How Mindfulness Shifts Our Perception of Time

The passage of time seems to speed up as we get older—but research finds this unnerving phenomenon may be allayed by learning to more attentively savor all the familiar details of our lives.

Edmon de Haro

Imagine a woman, well into her seventh decade of life but still mentally sharp, taking her grandson on his first walk along the beloved beach where she has lived for years. The little boy hears the roar of the surf, the screech of seagulls; he sees sand and sand castles, families under beach umbrellas, toddlers scampering away from the incoming tide, a carpet of tiny shells and garlands of shiny brown seaweed; he smells the briny, metallic air. To him, many things happened. The grandmother, in contrast, experiences these details much less distinctly. This means that for her, just one thing happened: another beach walk.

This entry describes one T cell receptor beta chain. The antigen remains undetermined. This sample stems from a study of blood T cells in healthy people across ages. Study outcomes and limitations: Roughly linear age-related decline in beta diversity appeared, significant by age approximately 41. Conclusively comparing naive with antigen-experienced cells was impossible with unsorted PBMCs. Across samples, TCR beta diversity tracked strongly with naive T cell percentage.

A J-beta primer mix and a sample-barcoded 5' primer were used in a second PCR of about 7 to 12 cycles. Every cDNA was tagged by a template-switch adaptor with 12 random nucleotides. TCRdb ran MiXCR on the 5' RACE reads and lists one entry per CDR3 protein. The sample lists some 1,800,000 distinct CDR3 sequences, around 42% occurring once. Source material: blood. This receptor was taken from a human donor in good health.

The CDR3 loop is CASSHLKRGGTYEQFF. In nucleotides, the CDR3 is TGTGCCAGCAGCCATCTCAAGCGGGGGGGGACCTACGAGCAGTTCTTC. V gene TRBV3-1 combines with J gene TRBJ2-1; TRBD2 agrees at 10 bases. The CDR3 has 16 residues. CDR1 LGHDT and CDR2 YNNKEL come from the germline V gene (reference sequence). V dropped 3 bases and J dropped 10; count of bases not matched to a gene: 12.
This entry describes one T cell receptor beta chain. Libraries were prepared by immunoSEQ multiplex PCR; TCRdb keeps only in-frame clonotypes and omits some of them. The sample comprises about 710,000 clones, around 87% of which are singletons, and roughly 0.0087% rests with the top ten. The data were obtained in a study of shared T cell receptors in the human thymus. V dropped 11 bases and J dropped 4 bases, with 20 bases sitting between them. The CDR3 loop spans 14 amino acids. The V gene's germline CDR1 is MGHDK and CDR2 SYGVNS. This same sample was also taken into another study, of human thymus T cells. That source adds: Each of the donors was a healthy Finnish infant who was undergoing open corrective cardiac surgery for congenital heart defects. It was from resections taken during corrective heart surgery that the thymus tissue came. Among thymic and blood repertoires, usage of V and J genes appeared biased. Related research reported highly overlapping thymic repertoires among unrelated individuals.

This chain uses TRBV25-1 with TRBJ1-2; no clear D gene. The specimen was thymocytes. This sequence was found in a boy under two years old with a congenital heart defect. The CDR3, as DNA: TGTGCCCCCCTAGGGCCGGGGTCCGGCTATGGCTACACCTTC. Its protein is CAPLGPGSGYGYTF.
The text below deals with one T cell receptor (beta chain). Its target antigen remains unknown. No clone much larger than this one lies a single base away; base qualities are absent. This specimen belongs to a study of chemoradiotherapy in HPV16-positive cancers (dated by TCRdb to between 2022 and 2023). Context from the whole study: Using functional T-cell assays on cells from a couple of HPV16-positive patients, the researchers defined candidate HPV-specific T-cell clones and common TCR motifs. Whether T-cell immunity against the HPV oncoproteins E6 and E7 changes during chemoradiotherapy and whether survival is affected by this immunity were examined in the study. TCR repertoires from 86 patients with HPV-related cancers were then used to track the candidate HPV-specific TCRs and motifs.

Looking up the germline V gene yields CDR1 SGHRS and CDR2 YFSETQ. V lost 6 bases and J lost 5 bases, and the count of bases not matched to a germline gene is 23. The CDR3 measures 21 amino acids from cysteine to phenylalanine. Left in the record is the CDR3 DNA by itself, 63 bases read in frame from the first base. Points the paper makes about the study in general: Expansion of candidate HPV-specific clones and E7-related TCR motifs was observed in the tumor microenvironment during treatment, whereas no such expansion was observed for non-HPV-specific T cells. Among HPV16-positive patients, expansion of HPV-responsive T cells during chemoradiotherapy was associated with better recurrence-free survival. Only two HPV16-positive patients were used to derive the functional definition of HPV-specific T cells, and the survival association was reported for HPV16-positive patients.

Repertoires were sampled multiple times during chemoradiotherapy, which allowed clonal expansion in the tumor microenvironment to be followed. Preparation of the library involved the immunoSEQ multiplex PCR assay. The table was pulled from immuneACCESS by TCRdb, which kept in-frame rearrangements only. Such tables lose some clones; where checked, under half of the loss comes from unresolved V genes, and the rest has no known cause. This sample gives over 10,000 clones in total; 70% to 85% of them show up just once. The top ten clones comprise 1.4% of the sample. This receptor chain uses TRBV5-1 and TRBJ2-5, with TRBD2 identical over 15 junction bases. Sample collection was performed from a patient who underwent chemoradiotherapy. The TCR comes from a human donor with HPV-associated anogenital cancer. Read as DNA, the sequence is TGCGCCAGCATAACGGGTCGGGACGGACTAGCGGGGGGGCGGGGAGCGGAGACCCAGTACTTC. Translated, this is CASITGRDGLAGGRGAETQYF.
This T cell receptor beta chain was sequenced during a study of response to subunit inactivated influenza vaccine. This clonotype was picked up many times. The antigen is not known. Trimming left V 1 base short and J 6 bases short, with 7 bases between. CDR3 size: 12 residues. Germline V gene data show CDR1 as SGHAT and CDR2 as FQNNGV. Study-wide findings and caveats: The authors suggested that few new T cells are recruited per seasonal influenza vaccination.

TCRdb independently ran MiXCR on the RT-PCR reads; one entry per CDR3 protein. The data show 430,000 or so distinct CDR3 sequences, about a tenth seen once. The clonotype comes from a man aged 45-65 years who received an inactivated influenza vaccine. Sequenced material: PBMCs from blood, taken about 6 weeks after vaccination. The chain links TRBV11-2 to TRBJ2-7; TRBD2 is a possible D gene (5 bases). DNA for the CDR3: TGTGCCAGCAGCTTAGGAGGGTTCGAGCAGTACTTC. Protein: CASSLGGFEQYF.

The difference between the grandmother’s and the boy’s subjective experiences of the identical physical experience offers a tantalizing clue to something that explorers of the human condition, from novelists to psychologists, have puzzled over: why our sense of the passage of time speeds up as we age. You’ve almost certainly experienced it. How can I have been working here for 10 years, when it feels like employee orientation was only yesterday? you ask. Where did the summer go? you wonder. And in your darker moments, Where did my life go? You don’t need to be…